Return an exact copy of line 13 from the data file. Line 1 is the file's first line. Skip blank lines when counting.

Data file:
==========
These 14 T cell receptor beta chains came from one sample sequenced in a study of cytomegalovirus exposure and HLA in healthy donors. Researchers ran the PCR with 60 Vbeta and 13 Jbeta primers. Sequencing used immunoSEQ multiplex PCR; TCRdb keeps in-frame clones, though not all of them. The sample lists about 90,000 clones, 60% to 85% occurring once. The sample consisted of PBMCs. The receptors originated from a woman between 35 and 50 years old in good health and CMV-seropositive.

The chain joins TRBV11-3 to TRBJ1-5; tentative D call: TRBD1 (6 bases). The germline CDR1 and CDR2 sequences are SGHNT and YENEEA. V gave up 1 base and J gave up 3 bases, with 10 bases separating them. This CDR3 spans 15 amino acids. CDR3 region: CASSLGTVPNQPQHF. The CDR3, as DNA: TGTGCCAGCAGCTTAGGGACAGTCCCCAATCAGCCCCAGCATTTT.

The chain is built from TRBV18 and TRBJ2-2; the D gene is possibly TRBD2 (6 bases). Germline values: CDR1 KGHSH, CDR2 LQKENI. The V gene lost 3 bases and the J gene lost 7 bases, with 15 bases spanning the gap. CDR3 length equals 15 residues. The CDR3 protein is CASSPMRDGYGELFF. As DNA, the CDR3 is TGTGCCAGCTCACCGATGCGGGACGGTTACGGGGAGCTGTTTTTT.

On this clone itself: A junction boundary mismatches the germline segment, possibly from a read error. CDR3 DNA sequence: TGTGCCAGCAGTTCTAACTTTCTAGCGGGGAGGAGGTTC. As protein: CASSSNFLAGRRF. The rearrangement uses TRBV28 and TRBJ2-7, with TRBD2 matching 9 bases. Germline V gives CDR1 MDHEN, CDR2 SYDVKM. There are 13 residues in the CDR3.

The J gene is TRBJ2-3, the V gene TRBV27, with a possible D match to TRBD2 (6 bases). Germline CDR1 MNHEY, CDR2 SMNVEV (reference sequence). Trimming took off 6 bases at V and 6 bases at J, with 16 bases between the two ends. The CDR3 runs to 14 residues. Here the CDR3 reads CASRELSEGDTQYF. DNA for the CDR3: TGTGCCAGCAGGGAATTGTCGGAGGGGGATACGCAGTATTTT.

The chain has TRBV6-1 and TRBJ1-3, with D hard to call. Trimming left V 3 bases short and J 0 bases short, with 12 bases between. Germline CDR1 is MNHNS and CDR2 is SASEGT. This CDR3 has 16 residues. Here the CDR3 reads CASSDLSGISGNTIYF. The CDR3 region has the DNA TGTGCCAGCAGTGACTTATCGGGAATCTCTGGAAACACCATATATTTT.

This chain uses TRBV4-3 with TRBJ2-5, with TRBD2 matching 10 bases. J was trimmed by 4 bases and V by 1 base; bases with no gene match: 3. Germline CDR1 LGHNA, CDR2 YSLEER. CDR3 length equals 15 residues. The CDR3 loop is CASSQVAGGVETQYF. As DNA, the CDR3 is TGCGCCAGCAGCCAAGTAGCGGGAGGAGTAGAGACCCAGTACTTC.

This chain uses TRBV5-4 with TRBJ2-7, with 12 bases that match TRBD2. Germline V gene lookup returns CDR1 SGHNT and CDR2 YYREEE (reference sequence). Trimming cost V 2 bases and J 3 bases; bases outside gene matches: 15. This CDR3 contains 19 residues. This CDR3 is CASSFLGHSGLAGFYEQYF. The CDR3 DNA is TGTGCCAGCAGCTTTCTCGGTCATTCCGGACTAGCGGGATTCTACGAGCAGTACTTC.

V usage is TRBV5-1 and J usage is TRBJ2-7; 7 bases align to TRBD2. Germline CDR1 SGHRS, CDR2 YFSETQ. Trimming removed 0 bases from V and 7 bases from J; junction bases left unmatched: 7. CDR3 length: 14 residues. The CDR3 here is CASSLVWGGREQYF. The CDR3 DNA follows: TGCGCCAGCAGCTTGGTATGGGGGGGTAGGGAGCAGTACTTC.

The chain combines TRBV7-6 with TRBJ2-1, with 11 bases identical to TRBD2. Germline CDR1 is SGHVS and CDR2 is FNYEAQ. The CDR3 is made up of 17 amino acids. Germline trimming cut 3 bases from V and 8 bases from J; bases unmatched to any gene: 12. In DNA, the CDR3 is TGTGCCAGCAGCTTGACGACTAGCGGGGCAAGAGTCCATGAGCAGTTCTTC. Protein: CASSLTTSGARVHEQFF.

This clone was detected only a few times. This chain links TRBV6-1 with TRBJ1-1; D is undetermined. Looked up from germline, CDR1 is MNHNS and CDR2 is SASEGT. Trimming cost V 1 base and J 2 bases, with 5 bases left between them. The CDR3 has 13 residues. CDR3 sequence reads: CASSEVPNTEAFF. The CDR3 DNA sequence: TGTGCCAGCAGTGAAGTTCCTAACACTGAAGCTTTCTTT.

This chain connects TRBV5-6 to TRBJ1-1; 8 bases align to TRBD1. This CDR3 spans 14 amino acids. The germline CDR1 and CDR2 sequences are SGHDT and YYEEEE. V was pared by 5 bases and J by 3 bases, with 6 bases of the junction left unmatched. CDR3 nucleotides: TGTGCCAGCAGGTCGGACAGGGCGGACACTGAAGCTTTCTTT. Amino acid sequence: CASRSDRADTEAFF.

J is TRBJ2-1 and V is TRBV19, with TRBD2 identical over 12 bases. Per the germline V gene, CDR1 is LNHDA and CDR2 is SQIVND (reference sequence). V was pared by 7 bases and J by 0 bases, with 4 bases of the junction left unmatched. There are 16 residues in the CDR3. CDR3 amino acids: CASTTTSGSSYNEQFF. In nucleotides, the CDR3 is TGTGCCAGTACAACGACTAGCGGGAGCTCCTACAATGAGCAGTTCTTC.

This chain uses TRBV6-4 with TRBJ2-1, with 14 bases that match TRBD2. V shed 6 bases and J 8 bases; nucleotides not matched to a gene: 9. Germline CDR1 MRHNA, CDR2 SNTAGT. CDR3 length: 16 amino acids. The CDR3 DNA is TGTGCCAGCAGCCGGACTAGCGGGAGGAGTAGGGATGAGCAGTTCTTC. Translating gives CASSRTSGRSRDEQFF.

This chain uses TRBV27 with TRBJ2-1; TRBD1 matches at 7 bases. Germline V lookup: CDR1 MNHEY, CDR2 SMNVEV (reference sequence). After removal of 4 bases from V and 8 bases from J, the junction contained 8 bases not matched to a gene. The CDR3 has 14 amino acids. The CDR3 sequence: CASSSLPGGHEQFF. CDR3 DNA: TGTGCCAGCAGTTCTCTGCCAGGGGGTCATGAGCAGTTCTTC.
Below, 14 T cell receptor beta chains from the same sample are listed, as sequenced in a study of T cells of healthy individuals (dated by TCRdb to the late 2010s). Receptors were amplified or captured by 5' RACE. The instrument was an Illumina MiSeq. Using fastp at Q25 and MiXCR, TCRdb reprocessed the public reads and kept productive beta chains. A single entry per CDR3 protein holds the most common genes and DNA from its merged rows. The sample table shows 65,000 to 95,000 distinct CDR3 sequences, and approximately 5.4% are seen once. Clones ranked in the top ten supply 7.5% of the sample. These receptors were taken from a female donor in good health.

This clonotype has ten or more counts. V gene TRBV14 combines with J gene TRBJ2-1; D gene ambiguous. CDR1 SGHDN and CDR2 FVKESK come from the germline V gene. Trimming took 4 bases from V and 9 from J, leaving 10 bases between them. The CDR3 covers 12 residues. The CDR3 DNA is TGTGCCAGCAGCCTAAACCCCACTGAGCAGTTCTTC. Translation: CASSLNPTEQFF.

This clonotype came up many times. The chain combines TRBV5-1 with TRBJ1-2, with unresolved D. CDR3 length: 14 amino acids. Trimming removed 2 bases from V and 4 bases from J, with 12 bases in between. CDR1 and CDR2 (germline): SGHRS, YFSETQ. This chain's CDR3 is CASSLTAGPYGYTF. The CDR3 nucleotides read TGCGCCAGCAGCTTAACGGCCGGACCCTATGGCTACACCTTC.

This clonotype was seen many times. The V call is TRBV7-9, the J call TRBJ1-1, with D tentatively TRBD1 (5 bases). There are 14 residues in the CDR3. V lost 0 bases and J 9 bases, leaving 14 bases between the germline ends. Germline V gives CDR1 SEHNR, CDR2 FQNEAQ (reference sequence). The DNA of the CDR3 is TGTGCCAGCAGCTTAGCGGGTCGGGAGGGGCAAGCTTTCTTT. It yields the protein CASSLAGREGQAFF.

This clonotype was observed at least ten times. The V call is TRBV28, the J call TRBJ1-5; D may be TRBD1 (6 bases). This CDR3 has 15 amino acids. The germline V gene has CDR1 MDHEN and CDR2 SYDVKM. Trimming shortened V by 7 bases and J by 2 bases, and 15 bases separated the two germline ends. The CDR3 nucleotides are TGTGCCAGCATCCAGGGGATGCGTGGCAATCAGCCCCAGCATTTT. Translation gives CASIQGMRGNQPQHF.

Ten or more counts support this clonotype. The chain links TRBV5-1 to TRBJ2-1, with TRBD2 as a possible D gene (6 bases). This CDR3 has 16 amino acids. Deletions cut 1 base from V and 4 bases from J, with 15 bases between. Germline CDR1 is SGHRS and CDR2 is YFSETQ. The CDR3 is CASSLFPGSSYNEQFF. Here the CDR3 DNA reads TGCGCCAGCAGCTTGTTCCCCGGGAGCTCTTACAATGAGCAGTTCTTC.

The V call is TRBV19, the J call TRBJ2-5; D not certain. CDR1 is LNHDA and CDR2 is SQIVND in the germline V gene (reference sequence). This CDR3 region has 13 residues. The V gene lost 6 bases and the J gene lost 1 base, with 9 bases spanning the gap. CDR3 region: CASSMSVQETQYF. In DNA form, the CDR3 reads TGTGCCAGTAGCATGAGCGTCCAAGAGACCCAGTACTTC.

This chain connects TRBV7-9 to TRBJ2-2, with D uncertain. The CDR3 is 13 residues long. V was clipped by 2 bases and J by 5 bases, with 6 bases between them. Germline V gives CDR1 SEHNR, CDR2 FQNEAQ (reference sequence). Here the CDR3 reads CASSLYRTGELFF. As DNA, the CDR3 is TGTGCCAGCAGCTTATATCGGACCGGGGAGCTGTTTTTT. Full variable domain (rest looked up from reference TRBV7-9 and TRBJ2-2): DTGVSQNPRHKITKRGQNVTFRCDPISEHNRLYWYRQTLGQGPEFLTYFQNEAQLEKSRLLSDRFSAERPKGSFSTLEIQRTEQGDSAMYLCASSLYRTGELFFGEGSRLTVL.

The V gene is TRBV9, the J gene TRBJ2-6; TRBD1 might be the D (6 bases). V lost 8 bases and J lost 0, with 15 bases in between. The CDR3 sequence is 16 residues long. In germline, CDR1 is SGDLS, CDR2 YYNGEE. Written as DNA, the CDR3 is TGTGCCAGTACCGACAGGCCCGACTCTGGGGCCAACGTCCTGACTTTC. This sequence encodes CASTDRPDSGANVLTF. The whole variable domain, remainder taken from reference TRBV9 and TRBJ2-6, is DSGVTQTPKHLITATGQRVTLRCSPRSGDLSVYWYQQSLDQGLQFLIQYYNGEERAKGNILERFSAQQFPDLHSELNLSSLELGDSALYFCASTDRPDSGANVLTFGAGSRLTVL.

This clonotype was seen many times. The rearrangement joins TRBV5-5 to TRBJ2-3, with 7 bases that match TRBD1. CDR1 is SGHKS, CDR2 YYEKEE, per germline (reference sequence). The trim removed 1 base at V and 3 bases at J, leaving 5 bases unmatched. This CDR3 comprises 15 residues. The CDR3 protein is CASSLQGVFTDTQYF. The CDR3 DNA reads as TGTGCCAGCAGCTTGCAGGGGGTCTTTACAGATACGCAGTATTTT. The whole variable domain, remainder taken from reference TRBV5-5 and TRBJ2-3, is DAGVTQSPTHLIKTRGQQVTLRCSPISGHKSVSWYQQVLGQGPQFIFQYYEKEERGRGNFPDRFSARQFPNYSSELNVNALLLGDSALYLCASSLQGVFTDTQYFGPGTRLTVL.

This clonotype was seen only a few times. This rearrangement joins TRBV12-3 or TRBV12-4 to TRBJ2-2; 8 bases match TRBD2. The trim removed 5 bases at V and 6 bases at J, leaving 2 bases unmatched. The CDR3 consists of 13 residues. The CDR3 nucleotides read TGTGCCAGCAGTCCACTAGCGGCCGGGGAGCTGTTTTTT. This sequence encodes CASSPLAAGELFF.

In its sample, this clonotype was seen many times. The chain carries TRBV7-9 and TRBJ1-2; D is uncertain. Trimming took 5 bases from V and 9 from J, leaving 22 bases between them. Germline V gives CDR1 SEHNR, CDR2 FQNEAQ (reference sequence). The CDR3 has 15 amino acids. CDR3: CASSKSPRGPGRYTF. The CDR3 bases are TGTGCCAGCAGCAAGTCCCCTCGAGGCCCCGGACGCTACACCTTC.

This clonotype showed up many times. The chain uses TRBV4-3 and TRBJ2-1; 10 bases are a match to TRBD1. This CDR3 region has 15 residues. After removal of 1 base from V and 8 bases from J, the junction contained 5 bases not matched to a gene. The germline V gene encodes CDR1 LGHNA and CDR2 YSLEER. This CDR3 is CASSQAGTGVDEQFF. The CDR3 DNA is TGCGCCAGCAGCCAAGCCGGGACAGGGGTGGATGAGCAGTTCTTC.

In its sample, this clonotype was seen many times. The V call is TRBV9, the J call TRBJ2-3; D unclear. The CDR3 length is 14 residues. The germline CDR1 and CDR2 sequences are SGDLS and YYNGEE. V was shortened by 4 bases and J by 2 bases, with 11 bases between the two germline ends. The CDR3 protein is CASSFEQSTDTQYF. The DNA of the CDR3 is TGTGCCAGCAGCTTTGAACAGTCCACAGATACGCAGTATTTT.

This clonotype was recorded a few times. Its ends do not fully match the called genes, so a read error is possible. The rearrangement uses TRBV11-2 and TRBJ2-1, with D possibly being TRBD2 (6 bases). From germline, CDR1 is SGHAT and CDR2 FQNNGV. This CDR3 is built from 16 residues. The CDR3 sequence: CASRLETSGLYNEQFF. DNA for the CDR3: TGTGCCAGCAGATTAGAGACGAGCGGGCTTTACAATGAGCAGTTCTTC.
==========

J is TRBJ2-1 and V is TRBV19, with TRBD2 identical over 12 bases. Per the germline V gene, CDR1 is LNHDA and CDR2 is SQIVND (reference sequence). V was pared by 7 bases and J by 0 bases, with 4 bases of the junction left unmatched. There are 16 residues in the CDR3. CDR3 amino acids: CASTTTSGSSYNEQFF. In nucleotides, the CDR3 is TGTGCCAGTACAACGACTAGCGGGAGCTCCTACAATGAGCAGTTCTTC.